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Wrong restroom and other true tales

21 Apr

After dining at a Davenport restaurant that I will not be naming, my wife waited in the lobby after we finished our meals while I used the bathroom. She wasn’t watching when I went in. But when I walked out of the restroom, her eyes opened to the size of silver dollars, and her mouth dropped open.
“You just walked out of the women’s restroom!” she exclaimed. “Didn’t you see the big W on the door?”
“No,” I answered. “I didn’t look at the door because I thought I remembered using that particular restroom the last time we were here.”
She made a derogatory comment about my memory.
“But now that you mention it,” I said, “I don’t remember seeing any urinals in there. And there was a bench with a cushion on it for seating. They never put those in men’s restrooms.”
“You are just lucky no women walked in while you were there,” she said.

I am not the worrying type. If I were, I’d be worrying a lot about the development of so-called driverless cars, vehicles operated by computers.
Computers crash now and then. I think driverless cars will do the same thing.

I recently spotted a good parking place at a store and nearly pulled into it. Then I read a sign that said it was reserved for expectant mothers.
My wife suggested, “Shave your beard, and you might get by with it.”

I was planning to attend an upcoming show at the Adler Theatre in Davenport. But I now have decided not to go.
Advertising for the event indicated tickets could be purchased at the theater’s box office or via Ticketmaster. The ad said to make a box office purchase, one had to show up in person, which is not as convenient as buying online or by phone.
(I verified in a phone call to the theater it sells tickets only in person.)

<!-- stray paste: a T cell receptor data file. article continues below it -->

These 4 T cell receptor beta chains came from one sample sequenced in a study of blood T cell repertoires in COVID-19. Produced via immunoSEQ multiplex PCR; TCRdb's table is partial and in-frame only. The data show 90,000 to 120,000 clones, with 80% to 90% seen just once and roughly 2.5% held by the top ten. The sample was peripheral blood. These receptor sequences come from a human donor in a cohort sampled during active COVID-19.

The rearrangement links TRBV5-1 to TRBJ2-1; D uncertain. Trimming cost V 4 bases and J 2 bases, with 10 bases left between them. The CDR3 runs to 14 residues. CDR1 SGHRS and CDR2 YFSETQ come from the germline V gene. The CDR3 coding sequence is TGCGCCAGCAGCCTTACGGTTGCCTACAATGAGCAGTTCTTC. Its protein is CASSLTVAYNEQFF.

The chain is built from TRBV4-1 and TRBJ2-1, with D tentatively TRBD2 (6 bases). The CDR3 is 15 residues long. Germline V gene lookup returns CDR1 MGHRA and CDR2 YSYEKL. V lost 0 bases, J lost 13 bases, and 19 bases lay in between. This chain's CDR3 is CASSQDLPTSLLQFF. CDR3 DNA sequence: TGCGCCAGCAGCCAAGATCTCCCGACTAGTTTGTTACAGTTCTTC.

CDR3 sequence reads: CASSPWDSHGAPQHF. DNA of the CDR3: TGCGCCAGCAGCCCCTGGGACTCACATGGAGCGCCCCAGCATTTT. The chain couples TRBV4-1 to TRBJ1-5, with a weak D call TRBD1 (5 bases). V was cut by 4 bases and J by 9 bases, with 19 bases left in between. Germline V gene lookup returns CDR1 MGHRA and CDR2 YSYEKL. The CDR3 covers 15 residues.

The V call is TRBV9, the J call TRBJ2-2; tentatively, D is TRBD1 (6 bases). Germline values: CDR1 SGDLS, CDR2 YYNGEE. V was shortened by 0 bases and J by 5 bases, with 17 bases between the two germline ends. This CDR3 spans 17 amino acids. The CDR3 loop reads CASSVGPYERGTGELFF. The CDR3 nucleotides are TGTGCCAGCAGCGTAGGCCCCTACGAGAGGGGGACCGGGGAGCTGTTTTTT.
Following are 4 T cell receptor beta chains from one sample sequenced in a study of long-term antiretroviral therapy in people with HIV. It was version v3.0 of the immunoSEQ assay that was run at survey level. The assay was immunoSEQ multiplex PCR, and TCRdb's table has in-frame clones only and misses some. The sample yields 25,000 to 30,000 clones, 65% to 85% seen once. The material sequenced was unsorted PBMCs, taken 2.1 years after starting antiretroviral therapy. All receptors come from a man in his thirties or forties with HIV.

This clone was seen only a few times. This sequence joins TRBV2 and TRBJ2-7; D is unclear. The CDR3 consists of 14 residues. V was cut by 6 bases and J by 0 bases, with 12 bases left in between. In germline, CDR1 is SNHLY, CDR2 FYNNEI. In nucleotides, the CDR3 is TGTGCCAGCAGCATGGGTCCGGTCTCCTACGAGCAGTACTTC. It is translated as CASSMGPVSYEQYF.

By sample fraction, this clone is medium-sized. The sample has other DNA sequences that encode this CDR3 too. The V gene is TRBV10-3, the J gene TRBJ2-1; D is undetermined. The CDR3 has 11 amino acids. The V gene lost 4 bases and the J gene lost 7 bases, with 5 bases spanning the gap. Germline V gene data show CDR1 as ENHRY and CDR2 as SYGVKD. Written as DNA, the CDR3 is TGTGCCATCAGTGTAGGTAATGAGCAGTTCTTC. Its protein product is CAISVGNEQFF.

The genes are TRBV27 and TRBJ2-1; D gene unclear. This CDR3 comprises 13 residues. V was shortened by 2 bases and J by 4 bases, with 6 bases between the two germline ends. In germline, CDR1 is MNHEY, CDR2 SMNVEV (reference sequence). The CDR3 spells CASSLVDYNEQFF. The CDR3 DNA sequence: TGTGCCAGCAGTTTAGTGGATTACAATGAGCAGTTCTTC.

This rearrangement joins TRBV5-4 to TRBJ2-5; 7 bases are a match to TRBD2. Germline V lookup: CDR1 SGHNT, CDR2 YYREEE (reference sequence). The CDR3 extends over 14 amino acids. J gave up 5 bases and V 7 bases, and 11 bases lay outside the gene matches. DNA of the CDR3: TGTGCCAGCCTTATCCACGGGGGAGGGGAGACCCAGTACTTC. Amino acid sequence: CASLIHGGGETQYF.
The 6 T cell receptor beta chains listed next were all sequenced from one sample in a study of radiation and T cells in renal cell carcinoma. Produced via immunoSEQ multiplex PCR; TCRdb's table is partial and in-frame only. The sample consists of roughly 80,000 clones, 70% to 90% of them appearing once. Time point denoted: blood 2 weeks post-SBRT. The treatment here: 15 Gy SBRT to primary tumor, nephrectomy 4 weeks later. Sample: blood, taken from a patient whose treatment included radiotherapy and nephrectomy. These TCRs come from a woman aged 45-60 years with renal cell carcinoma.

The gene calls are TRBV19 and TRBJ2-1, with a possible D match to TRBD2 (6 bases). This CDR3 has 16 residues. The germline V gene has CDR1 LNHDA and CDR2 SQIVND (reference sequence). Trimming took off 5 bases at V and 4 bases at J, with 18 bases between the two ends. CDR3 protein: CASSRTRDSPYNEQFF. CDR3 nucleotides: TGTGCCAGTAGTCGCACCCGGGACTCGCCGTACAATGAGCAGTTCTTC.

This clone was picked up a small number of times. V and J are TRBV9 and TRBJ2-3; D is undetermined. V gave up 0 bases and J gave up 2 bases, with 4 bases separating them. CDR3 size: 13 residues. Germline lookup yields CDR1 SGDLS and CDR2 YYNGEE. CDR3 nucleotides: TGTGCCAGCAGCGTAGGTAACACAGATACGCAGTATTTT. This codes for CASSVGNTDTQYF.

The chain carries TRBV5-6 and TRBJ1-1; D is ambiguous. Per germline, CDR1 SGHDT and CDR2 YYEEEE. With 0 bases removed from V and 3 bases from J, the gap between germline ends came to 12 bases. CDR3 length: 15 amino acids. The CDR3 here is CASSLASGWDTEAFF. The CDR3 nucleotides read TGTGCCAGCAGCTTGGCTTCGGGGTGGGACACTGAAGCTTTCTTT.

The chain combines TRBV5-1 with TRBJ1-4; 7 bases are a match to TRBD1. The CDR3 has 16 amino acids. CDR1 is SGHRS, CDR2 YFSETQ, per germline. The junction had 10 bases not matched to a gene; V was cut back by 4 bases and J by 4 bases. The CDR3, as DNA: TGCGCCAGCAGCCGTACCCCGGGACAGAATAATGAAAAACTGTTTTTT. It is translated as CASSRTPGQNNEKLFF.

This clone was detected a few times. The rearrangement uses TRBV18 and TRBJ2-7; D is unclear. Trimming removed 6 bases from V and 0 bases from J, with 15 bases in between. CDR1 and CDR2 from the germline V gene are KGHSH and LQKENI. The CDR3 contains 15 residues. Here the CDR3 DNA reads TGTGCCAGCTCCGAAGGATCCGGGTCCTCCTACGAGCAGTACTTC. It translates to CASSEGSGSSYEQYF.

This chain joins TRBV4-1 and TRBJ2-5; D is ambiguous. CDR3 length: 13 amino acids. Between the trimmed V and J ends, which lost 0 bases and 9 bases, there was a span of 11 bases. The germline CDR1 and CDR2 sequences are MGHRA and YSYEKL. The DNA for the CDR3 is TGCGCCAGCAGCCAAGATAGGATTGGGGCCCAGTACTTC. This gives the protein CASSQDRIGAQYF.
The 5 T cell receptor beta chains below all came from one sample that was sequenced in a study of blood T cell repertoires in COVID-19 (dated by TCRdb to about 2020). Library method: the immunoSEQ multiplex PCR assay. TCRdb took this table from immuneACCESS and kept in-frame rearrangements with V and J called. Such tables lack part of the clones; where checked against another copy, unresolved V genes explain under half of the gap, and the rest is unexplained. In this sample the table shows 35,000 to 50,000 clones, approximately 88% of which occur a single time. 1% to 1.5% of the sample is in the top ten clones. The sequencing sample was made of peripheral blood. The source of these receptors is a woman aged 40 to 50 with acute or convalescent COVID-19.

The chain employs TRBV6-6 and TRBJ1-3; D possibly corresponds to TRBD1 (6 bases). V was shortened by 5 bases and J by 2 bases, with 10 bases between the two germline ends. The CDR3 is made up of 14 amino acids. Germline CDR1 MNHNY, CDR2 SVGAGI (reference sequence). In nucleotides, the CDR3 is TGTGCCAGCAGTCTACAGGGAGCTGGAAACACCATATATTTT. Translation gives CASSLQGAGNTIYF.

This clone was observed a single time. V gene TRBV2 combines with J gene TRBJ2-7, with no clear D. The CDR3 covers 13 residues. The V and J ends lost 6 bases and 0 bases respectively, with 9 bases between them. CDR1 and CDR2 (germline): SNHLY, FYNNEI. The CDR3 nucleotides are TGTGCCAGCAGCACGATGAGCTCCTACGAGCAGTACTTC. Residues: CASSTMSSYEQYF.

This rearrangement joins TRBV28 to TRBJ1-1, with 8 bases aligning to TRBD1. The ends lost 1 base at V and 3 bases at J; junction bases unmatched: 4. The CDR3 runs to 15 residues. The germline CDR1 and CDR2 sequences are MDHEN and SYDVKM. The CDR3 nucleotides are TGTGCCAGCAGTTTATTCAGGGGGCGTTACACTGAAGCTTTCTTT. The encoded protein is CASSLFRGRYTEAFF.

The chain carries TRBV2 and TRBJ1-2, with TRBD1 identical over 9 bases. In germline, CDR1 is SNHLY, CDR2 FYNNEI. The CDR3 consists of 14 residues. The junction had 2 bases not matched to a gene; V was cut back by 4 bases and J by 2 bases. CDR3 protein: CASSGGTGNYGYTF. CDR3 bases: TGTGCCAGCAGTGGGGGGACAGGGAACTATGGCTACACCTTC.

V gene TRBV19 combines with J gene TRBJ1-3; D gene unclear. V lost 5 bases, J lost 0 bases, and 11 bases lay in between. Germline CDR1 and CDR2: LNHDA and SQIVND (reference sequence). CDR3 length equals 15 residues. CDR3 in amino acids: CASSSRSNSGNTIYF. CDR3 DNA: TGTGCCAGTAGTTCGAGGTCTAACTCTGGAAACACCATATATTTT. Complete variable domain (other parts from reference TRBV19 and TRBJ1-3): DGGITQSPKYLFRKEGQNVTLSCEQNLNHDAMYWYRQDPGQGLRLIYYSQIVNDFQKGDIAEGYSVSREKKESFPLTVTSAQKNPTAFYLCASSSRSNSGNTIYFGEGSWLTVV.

So I decided to order my tickets online via Ticketmaster, even though it would mean paying Ticketmaster’s handling charge.
I chose the seats I wanted and tried to purchase them online. But every time I got to the Ticketmaster page asking how I wanted to pay for them, it flashed on the computer monitor for about two seconds, then disappeared.
I tried making the purchase more than half a dozen times using two different Macintosh computers and one PC. The results were always the same: The payment page showed up for a couple of seconds and was gone before I could enter a credit card number to make the buy.
Not one to give up easily, I called Ticketmaster’s toll-free phone number. The recording that answered said all agents were busy and I should call back later.
I did call back later – several times, in fact – and got the same message. The recording also said I could purchase tickets by pressing a certain button on my phone and be connected with an automated operator (a computer).
Based on the experiences I’d had up to that point, I decided not to take my chances, and I hung up. When the Adler performance takes place, I won’t be there. I expect to be home in my recliner watching a DVD of the performer.
It’s available for roughly $12 at Amazon.com, and I know Amazon will accept my online purchase.

My wife and I recently drove to Minneapolis to visit our grandchildren and their parents.
On the way home, I noticed a bumper sticker on a car a little ahead of mine in the next lane.
“Free the Bean,” I read aloud. “I wonder what that means.”
When I got a little closer, I saw the bumper sticker was promoting presidential candidate Bernie Sanders and actually said Feel the Bern.
It may be time for some stronger lenses in my glasses.

Copyright 2016 by Phil Roberts, Creative Enterprises. This was submitted as a column to The North Scott Press, Eldridge Iowa.

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Posted by on April 21, 2016 in Uncategorized

 

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